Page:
MM: No, it didn’t start that way. Although, I was always a go-to when someone wanted to know what good music was out. My friends would ask for mix tapes and I would happily oblige. My first experimental DJ gig was for a fashion show in college. I remember how it was fun matching up tracks according to the designer models for the show. It was the first rush experience of an audience loving what I spun.

PT: Do you think the industry is difficult for women to break into? Is it something of a “boys club?”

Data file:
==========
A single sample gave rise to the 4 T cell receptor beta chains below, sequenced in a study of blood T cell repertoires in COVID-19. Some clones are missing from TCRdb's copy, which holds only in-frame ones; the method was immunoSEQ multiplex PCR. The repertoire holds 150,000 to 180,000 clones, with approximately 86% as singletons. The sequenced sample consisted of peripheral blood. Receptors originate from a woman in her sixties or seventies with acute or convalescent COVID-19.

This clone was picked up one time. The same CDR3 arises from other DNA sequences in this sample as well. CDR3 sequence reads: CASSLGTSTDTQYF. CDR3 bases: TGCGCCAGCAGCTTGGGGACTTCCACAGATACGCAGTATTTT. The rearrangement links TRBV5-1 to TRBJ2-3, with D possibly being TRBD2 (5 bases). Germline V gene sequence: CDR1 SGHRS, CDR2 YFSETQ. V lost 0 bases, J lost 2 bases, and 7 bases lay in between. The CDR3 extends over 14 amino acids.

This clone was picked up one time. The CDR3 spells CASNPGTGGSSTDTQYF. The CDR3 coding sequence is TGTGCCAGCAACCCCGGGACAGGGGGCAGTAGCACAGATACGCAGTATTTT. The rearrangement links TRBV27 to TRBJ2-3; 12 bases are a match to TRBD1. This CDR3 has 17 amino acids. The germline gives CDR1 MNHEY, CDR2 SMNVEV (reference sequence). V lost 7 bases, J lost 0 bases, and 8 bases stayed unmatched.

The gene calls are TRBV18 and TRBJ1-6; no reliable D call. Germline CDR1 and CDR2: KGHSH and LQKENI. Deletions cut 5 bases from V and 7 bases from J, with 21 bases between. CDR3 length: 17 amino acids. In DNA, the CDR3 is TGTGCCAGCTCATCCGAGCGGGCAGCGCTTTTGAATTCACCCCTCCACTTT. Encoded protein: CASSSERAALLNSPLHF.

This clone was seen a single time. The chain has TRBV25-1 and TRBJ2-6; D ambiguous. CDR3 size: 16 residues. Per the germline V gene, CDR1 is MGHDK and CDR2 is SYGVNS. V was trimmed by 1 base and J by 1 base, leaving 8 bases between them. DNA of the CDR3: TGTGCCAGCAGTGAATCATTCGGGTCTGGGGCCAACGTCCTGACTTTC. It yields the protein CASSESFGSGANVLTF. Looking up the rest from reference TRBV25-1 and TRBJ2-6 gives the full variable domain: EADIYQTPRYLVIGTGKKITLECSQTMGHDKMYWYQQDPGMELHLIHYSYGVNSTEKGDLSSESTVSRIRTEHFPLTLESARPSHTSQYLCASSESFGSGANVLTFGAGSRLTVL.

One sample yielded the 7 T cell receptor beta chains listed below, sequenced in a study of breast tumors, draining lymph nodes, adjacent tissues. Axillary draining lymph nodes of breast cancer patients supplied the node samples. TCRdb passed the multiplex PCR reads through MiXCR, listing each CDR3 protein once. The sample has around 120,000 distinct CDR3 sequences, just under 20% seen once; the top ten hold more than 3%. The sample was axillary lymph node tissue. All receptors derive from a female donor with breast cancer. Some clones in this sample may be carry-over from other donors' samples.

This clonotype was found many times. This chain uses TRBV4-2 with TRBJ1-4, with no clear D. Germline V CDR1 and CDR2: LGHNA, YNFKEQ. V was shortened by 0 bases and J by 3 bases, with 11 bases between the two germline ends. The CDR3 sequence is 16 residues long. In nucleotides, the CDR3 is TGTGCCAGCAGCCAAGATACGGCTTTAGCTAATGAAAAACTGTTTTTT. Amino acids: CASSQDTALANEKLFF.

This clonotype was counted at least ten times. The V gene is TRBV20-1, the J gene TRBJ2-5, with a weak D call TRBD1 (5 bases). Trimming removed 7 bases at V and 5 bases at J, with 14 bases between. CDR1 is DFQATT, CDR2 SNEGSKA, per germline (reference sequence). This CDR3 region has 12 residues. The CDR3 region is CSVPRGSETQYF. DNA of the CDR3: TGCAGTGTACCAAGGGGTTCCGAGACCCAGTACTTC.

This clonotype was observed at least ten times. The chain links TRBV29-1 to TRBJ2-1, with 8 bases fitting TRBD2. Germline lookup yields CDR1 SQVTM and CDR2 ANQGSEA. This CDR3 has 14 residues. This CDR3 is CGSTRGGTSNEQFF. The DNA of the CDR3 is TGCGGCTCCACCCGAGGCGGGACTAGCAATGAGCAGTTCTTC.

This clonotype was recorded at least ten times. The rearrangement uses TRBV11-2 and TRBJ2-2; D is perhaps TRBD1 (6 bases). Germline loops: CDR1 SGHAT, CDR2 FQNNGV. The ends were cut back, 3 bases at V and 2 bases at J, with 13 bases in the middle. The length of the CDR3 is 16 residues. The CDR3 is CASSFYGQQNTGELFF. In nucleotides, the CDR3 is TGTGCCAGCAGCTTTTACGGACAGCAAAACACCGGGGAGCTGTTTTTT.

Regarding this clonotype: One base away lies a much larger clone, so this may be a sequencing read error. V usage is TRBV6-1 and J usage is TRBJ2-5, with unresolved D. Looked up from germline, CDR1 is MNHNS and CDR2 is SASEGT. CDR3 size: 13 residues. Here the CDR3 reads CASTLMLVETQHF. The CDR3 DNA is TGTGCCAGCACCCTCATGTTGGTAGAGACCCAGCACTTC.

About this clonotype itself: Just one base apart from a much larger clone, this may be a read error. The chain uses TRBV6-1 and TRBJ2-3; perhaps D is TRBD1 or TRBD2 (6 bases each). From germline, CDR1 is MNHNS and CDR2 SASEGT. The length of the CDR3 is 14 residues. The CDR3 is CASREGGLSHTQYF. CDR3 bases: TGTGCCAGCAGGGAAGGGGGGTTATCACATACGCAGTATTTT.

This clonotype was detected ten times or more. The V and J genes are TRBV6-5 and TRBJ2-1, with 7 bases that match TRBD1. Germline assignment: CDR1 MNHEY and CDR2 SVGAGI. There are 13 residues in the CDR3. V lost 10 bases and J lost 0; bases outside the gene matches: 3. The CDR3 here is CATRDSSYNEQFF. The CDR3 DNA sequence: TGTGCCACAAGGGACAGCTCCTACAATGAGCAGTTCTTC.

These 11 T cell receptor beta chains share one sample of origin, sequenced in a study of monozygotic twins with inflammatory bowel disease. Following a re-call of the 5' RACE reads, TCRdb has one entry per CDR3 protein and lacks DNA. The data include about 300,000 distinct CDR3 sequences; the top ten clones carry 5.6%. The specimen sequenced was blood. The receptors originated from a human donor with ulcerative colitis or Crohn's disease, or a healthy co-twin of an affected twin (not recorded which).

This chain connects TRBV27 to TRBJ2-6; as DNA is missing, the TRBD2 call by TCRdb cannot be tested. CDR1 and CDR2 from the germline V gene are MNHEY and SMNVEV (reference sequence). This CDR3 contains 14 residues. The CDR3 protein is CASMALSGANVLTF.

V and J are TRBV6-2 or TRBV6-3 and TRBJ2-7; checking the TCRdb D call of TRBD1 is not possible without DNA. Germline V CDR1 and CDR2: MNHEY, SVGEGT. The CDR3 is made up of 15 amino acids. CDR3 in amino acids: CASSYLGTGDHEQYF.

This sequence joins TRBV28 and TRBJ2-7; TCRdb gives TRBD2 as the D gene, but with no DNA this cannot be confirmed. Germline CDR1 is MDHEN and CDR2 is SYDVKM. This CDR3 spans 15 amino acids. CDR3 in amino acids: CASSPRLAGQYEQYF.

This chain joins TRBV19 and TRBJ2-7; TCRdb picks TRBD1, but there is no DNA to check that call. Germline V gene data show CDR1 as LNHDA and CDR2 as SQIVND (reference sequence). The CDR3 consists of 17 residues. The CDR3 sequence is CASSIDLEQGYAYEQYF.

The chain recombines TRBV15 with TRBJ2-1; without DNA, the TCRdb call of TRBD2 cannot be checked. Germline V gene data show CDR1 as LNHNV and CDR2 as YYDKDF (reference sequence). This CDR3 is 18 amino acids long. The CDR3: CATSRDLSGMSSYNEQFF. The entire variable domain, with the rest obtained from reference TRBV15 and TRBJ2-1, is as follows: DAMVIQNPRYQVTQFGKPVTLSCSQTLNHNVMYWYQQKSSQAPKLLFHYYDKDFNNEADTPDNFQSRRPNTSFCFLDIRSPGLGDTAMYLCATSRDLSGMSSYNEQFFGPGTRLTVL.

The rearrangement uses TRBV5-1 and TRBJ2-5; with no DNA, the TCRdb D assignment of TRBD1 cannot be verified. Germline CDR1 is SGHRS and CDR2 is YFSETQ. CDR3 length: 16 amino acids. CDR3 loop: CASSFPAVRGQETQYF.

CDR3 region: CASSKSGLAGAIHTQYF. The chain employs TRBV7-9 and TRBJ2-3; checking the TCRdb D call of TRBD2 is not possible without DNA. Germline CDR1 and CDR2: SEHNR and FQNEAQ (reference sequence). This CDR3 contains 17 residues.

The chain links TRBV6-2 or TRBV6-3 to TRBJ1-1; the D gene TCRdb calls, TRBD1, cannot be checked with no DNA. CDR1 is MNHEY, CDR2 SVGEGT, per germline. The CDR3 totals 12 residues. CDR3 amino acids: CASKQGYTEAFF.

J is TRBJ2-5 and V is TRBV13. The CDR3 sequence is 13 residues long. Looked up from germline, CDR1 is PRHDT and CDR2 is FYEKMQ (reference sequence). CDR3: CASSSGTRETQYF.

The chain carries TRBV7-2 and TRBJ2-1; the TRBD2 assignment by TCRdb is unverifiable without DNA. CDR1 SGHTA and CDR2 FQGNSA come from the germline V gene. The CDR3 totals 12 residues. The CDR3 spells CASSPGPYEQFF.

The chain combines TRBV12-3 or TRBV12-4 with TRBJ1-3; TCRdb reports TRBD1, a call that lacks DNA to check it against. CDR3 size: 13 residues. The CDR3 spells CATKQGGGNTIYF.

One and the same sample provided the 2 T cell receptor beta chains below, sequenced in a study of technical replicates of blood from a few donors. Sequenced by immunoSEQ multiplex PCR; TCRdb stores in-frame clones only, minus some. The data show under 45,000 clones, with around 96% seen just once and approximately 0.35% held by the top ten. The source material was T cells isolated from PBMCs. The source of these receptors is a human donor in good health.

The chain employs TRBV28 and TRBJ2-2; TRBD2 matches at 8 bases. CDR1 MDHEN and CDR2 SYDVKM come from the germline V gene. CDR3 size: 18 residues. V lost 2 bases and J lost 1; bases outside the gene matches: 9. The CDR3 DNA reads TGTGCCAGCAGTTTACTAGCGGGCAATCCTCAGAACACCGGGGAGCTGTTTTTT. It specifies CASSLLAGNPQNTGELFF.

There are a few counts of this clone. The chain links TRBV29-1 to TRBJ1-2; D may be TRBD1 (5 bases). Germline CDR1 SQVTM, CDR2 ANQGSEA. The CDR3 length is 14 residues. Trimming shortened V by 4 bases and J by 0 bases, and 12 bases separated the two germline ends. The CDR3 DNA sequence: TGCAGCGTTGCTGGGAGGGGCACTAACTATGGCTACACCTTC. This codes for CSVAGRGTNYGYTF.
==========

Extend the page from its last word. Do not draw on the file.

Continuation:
MM: I think on the surface it does look like the boys club and on some level there will always be an undertone that it is. It’s what the industry started from. I recall reading an article from in 2014 that the average percentage female to male DJ ratio spinning at festivals was like three percent to nine percent at the time. Prior to that, I spun with an all-female DJ crew called ‘Stiletto’ in Cali. The night prided itself as the ‘Only All Female DJ Night’ in the city, which said a lot about the lack of gender diversity. It was a great experience, but it didn’t last long due to draw. But, with that being said, I feel that there has been an increased presence of female DJ’s since then. I think part of that shift is credited to social media and the Internet. There was so much talent that was not being exposed and now that everyone has access to these platforms it helps level out the playing field. It’s optimistic to see more female DJ’s getting their music out there, tracks topping charts, and being headliners for their own shows. But, there is still a lot more progress that needs to happen and that takes time.